A cataract is a clouding of the natural intraocular crystalline lens that focuses the light entering the eye onto the retina. This cloudiness can cause a decrease in vision and may lead to eventual blindness if left untreated. Cataracts often develop slowly and painlessly, so vision and lifestyle can be affected without a person realizing it. Worldwide, cataracts are the number one cause of preventable blindness. There is no medical treatment to prevent the development or progression of cataracts. Modern cataract surgery, which is the removal of the cloudy lens and implantation of a clear intraocular lens (IOL), is the only accepted treatment for cataracts. Cataract surgery is the most effective and most common procedure performed in all of medicine with 3 million Americans choosing to have cataract surgery each year, with an overall success rate of 97 percent or higher.
Cataracts often develop slowly with a gradual decline in vision that cannot be corrected with glasses. Common complaints include blurry vision, difficulty reading in dim light, poor vision at night, glare and halos around lights, and occasionally double vision. Other signs of cataracts include frequent changes in the prescription of glasses and a new ability to read without reading glasses in patients over 55.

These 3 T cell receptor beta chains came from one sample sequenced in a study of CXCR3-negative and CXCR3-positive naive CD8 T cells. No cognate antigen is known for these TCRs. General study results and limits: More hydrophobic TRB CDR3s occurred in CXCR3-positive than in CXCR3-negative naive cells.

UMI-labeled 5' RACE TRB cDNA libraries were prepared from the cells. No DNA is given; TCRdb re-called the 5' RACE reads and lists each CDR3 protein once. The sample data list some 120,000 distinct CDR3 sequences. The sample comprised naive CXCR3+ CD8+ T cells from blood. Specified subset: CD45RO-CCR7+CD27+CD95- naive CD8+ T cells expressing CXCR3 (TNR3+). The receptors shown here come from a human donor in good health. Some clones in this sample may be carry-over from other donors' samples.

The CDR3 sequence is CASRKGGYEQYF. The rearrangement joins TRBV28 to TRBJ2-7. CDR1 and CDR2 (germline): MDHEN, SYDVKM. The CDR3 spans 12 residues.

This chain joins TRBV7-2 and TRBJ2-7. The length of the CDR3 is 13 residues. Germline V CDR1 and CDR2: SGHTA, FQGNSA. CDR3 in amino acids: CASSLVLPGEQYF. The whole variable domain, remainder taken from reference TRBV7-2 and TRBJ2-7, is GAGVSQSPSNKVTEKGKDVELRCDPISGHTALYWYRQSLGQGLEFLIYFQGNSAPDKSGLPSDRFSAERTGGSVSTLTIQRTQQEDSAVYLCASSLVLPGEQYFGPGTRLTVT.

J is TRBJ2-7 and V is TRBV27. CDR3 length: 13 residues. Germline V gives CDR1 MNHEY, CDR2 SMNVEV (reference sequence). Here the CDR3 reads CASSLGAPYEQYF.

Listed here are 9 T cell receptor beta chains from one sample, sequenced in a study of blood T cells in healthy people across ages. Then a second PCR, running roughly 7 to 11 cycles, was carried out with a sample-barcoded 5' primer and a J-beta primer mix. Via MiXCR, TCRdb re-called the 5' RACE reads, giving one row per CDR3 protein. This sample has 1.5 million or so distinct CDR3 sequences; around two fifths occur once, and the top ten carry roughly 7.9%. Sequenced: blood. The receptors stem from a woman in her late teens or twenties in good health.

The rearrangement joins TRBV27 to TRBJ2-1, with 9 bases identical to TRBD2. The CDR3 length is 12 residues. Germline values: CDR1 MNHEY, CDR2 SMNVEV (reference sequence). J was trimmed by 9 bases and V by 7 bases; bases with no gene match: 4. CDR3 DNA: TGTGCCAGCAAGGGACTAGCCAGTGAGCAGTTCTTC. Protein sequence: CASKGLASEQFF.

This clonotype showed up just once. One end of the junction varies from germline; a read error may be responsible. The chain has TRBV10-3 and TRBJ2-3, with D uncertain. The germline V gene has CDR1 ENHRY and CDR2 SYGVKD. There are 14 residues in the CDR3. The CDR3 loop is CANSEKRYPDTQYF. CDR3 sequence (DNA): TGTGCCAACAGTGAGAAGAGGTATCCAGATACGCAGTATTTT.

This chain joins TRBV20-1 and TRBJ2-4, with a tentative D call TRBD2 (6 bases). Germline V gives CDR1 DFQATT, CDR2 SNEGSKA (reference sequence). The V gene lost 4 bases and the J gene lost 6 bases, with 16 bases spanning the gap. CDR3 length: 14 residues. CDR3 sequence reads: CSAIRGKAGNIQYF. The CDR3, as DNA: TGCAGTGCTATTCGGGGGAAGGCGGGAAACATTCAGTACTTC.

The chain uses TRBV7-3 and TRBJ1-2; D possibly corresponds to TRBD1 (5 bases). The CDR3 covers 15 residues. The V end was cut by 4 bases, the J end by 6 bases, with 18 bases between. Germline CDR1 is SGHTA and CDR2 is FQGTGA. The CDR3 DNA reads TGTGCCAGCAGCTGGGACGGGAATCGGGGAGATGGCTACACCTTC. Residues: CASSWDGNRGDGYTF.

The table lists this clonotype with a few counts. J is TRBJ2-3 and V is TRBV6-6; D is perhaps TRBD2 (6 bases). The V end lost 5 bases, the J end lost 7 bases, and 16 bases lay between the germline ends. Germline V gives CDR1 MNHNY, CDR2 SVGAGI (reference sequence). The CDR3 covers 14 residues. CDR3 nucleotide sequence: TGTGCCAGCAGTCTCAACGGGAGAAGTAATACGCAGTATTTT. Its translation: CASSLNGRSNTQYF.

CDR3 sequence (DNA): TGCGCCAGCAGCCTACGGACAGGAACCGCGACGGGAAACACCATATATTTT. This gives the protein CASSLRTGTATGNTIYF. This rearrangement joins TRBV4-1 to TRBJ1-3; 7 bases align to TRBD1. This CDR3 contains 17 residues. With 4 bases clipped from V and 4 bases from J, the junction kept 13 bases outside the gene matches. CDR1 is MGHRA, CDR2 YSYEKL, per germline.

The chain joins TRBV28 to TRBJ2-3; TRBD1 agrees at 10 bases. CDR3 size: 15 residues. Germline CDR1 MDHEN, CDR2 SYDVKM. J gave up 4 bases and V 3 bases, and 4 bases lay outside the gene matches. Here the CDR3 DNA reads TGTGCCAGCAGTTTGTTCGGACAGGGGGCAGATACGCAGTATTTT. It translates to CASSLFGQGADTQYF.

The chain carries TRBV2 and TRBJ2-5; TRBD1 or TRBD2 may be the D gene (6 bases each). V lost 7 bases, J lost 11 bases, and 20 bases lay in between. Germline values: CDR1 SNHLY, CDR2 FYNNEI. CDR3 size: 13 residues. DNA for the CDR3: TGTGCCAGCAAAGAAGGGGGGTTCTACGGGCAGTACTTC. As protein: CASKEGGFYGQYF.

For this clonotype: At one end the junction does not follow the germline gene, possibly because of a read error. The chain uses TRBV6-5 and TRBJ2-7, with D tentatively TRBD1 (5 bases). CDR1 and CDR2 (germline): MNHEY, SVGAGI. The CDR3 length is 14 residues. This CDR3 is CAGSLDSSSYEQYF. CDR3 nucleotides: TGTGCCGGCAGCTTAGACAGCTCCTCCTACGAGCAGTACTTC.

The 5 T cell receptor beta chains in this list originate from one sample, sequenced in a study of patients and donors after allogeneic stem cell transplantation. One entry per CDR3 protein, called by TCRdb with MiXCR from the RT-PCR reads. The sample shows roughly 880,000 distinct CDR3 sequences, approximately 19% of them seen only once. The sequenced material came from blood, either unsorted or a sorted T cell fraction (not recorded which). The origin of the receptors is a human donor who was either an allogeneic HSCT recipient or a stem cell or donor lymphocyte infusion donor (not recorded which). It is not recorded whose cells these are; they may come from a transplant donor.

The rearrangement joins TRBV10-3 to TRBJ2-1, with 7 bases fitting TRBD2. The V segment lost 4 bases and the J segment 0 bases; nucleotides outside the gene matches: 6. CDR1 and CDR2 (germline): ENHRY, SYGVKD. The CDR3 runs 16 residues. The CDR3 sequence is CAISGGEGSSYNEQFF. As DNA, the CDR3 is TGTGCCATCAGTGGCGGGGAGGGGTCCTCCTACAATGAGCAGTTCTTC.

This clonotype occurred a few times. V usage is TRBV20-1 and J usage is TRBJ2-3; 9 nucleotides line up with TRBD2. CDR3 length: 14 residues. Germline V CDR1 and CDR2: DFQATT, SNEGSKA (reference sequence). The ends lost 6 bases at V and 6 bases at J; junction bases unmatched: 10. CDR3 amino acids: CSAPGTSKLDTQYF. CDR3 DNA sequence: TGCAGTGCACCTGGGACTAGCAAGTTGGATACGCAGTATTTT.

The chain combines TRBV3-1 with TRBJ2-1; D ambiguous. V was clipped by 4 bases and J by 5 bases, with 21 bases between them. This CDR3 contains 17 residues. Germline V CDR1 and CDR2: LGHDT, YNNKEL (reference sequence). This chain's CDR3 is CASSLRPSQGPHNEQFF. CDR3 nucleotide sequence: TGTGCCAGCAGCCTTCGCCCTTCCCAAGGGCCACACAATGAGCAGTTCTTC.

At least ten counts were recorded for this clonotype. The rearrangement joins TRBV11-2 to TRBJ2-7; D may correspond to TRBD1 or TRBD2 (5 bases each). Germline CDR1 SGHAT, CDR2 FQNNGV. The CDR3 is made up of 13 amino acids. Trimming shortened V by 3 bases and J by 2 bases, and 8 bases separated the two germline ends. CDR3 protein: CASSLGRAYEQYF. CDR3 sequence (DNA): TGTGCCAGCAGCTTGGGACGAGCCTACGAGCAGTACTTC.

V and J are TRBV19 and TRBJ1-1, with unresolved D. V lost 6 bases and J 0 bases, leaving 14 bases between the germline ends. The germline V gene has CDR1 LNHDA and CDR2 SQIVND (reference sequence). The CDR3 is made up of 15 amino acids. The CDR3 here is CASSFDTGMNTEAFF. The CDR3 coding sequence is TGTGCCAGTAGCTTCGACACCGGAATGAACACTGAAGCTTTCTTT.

There are several types of cataract including age related, traumatic, and metabolic. Age related is the most common type and the pathogenesis is multifactorial and not fully understood. A traumatic cataract can occur following both blunt and penetrating eye injuries as well as after electrocution, chemical burns, and exposure to radiation. Metabolic cataracts occur in uncontrolled diabetics, patients with galactosemia, Wilson disease, and Myotonic dystrophy.
A cataract is defined as any opacification of the eye’s crystalline lens, and any of these changes that then lead to a degradation in the optical quality of the lens can cause visual symptoms. As there are a wide variety of cataract types, there is a large spectrum of visual symptoms associated with cataractous changes.
These symptoms may include:
- Blurred vision at distance or near (different types may affect distance greater than near or vice versa, see below)
- Glare (halos or streaks around lights, difficulty seeing in the presence of bright lights)
- Difficulty seeing in low light situations (including poor night vision)
- Loss of contrast sensitivity
- Loss of ability to discern colors
- Increasing near-sightedness or change in refractive status (including “second sight” phenomenon)